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Mock-Epic Poetry from Pope to Heine$
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Ritchie Robertson

Print publication date: 2009

Print ISBN-13: 9780199571581

Published to Oxford Scholarship Online: February 2010

DOI: 10.1093/acprof:oso/9780199571581.001.0001

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Byron's Don Juan

Byron's Don Juan

Chapter:
(p.321) 10 Byron's Don Juan
Source:
Mock-Epic Poetry from Pope to Heine
Author(s):

Ritchie Robertson (Contributor Webpage)

Publisher:
Oxford University Press
DOI:10.1093/acprof:oso/9780199571581.003.0011

Byron's great poem is shown to owe large and partly unrecognized debts to Italian romance epic and to mock epic, including that of Wieland, and also to the Italian verse‐tales of the Abbate Casti. Don Juan is also shown to criticize Homeric epic for its stress on warfare, thus joining a well‐established tradition of epic criticism, and to continue a number of themes from the ‘Querelle des Anciens et des Modernes’, taking a largely conservative stance in relation to English poetry. Byron is also shown to profess an aesthetic of intertextuality, implicit through mock epic, in opposition to the demands for originality made by his Romantic contemporaries, and to put forward a pessimistic critique of modern (especially English) civilization as based on sexual misery. His portrayal of Islamic culture, based on direct experience, is contrasted with that by Wieland in the context of the critique of Orientalism.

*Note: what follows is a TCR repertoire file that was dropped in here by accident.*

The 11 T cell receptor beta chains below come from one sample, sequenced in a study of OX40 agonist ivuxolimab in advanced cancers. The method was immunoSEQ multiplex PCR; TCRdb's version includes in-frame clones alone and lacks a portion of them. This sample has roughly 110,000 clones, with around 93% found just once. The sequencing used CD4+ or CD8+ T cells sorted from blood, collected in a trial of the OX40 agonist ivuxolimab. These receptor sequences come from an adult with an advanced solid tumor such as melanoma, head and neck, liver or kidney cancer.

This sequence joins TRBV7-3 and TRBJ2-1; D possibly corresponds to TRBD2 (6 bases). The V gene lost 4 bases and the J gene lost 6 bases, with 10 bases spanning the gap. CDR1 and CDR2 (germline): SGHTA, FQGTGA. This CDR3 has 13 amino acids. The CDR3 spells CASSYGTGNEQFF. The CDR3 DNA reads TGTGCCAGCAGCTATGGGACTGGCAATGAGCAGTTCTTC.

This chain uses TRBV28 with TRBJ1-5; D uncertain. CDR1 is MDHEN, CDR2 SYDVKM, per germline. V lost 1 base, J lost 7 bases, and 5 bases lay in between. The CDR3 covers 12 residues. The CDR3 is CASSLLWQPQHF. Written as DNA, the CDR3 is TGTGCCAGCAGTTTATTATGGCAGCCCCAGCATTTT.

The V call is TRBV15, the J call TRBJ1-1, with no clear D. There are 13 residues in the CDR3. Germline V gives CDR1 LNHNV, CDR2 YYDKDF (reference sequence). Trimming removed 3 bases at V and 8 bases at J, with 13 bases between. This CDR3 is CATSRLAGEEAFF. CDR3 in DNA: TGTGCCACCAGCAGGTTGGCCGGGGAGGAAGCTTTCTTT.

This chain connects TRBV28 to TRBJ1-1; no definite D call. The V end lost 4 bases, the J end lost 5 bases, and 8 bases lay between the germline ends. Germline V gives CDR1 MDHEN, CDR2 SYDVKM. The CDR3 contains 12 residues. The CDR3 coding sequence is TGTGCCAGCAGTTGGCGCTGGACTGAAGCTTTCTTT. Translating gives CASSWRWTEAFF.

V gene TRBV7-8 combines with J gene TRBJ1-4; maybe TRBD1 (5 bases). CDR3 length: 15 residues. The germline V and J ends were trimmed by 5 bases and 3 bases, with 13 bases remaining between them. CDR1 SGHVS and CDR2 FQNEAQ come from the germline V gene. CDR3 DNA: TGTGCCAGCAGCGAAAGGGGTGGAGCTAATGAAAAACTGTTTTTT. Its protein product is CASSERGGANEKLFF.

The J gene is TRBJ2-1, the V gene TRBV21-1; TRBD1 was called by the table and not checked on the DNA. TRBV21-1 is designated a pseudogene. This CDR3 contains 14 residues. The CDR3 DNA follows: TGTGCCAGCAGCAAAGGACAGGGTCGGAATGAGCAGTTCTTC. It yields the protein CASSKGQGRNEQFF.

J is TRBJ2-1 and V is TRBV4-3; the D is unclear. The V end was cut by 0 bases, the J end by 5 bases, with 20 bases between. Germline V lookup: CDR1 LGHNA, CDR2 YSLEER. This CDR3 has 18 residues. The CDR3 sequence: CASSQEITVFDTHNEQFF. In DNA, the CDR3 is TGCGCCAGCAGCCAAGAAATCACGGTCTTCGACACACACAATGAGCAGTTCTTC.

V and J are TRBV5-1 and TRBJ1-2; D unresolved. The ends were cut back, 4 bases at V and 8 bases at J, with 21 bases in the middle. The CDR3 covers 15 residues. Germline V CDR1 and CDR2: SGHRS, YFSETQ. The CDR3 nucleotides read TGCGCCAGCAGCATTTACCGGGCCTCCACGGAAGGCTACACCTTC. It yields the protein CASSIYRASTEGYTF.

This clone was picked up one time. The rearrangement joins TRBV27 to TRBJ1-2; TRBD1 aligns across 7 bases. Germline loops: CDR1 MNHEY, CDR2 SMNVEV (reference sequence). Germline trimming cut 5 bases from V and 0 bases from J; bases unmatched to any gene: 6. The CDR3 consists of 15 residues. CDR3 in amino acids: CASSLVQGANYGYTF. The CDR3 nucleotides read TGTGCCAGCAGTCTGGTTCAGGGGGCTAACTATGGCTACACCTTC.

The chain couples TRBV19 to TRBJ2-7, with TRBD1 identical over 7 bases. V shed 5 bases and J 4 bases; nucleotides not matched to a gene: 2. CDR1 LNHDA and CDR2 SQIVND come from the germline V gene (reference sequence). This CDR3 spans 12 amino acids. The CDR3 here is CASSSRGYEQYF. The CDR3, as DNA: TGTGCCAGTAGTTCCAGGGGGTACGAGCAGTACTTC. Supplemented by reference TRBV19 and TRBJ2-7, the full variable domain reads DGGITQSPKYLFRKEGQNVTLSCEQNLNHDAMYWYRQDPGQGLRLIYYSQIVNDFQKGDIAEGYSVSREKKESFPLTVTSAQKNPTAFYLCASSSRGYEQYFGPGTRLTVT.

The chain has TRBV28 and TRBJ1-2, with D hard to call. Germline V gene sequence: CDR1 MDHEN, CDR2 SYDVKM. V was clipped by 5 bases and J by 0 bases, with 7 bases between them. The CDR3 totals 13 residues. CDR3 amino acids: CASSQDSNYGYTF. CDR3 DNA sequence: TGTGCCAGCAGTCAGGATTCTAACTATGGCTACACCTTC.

Keywords:   Byron, Casti, Don Juan, Querelle des Anciens et des Modernes, intertextuality, originality, Islamic culture, Orientalism

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